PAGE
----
Not just odd, but rare:
Since Barack Obama took office in 2008, U.S. space policy has shifted in a surprisingly free-market direction. Despite the Obama crowd’s general enthusiasm for big government, where space policy is concerned they’ve taken a decidedly different approach: Instead of building its own rockets as a replacement for the now-retired space shuttle, the federal government is now buying launch services from private companies that are largely free to build their own rockets and choose their own approaches.
There’s nothing new about this idea. The federal government did the same kind of thing in the 1920s with air mail contracts, and that program — along with wind tunnels and other R&D assistance provided by NASA’s predecessor, the National Advisory Committee on Aeronautics — did a lot to establish U.S. dominance in civil and military aviation in the 20th Century. I wrote articles and position papers advocating such an approach more than two decades ago.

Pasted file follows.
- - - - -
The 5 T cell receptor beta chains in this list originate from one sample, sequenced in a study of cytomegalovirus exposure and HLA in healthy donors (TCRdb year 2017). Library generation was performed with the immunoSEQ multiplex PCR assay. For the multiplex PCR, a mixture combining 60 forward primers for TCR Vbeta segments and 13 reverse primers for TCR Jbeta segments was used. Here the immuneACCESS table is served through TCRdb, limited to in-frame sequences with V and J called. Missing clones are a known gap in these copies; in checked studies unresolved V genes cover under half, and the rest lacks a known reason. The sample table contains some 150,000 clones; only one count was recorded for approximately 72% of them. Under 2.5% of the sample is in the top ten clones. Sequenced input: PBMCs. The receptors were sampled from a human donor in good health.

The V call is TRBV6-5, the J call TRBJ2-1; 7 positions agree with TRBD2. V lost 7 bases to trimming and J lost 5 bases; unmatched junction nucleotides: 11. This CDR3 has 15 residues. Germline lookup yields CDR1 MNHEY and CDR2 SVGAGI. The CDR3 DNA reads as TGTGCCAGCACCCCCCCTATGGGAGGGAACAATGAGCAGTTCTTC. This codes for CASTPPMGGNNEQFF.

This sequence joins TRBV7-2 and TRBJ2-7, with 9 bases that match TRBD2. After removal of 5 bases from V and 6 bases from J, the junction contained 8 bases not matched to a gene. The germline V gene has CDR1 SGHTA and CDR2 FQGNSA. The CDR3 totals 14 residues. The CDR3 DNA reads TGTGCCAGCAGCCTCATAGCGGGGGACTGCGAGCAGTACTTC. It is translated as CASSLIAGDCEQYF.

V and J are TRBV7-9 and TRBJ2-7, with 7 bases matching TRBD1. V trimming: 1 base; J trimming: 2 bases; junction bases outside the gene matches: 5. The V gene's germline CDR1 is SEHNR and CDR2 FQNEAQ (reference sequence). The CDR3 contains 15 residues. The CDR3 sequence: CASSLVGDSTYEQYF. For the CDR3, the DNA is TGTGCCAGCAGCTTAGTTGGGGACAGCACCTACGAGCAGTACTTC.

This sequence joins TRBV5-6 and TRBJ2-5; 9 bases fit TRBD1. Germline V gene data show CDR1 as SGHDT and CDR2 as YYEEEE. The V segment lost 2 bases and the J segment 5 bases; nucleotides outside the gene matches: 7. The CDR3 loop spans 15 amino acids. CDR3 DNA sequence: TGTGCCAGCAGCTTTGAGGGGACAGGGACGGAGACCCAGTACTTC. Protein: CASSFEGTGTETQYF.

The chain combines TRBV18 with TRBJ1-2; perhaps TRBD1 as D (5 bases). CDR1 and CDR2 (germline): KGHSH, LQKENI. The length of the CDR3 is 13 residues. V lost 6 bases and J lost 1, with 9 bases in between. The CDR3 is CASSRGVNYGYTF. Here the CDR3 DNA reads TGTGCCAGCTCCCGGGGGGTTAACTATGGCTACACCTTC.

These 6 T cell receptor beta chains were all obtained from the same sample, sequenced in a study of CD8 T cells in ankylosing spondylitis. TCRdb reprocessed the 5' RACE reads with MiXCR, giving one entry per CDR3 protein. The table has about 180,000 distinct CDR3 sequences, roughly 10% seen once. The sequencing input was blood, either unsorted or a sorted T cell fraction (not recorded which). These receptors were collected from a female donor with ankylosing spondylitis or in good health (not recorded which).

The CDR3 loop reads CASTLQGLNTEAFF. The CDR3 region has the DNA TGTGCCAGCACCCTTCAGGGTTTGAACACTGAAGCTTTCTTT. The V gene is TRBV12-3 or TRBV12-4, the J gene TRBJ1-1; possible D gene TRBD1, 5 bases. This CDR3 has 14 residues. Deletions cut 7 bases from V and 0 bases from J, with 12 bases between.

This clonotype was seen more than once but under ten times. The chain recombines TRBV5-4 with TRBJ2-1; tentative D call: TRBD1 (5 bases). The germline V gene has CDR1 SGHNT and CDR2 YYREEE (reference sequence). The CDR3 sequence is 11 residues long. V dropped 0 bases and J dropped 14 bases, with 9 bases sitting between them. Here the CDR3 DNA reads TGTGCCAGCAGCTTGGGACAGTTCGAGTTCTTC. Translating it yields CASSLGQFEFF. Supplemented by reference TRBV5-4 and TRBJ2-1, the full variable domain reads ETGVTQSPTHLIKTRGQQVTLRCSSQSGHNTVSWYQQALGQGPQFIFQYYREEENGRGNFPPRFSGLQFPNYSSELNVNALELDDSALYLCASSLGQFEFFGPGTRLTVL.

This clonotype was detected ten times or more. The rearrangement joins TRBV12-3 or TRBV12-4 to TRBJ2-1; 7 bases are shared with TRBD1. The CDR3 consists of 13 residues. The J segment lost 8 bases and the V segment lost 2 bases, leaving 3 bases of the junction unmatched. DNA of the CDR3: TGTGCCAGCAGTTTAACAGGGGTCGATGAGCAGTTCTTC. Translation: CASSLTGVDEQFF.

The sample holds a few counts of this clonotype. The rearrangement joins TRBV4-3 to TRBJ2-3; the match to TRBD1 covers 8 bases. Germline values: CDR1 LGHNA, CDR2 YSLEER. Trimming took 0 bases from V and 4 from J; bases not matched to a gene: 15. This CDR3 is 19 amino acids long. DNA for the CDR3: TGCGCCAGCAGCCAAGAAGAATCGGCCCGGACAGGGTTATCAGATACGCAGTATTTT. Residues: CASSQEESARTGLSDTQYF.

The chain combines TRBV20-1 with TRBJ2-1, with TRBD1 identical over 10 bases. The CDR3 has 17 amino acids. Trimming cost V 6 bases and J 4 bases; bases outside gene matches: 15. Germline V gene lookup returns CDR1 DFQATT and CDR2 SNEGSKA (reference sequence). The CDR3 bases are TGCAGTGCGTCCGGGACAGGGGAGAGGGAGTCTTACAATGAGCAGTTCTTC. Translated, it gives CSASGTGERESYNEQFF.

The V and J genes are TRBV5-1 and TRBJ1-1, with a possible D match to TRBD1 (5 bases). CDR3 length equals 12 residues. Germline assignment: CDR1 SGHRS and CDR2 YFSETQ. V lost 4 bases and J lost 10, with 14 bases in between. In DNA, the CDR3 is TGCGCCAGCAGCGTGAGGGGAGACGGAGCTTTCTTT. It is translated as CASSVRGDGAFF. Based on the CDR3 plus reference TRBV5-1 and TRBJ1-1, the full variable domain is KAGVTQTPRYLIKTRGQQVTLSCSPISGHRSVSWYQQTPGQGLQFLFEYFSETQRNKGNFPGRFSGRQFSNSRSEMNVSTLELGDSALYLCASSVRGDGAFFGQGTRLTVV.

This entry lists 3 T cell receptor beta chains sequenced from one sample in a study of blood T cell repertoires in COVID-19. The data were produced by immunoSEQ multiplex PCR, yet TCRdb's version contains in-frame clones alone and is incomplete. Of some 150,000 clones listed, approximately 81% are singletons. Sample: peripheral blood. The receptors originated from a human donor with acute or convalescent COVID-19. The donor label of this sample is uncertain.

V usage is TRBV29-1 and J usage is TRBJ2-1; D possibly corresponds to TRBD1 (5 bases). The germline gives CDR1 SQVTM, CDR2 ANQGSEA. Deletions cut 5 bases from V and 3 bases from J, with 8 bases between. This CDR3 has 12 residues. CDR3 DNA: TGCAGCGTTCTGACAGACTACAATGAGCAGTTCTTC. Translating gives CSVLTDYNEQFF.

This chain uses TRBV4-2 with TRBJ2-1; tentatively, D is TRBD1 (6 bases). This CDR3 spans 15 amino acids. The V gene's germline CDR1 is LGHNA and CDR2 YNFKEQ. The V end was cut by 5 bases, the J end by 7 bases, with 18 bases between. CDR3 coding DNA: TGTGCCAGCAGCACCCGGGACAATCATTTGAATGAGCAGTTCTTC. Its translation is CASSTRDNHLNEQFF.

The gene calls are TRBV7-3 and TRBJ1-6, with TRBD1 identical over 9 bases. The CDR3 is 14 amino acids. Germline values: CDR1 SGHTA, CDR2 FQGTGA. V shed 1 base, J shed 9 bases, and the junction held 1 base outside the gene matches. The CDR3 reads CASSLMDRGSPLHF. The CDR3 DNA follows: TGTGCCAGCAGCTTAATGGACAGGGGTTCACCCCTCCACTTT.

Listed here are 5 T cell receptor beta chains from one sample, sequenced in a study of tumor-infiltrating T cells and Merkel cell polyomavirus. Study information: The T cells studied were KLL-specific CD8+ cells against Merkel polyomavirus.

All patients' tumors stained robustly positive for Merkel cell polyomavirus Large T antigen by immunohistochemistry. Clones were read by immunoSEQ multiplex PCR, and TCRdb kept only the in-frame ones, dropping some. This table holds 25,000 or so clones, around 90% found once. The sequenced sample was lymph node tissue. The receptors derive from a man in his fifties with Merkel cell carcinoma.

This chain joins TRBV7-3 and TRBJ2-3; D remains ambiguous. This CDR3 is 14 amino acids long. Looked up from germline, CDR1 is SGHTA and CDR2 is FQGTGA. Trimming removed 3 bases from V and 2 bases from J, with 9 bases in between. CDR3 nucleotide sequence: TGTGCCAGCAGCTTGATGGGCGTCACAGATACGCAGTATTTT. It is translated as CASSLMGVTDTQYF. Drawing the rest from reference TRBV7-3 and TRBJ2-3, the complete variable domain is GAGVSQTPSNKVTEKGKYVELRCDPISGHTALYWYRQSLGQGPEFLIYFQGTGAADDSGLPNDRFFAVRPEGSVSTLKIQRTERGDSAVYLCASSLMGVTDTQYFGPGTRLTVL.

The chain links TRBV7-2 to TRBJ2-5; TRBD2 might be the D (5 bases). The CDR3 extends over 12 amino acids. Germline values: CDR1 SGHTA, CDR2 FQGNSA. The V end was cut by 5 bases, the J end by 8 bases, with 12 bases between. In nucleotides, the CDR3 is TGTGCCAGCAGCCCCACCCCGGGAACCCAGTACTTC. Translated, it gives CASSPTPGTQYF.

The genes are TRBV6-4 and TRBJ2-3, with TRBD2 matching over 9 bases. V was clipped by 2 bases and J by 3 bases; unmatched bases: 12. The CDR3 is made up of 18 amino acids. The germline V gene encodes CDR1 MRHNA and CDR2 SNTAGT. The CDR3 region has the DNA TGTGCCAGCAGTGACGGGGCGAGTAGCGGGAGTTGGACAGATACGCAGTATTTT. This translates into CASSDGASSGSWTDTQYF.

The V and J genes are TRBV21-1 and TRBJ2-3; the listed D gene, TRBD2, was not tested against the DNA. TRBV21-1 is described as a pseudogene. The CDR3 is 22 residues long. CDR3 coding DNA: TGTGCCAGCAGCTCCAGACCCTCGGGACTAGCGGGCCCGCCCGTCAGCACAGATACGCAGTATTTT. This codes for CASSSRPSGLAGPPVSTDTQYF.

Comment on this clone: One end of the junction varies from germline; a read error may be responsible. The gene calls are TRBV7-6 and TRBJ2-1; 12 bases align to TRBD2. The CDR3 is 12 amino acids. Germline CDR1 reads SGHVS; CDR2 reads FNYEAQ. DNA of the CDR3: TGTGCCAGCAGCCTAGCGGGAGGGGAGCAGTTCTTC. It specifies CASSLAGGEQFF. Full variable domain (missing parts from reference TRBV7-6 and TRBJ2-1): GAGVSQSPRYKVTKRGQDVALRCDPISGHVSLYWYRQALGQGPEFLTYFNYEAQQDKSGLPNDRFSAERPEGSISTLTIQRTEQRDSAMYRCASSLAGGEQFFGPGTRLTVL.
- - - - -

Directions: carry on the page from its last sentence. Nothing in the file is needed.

But now that it’s happening under the Obama administration, some conservatives are criticizing them. This led space expert (and former congressional staffer) Jim Muncy to comment “Democrats don’t think that capitalism works within the atmosphere, and Republicans apparently don’t think it works above it.”
But, in fact, capitalism works everywhere.
Indeed. And one of the reasons that we need to get into space as soon as possible is not (as I naively thought over thirty years ago, when I first got interested in this) because we are running out of earthly resources, but because we need a new frontier into which to expand human freedom, lest that, the most vital resource, be lost on humanity’s birth world.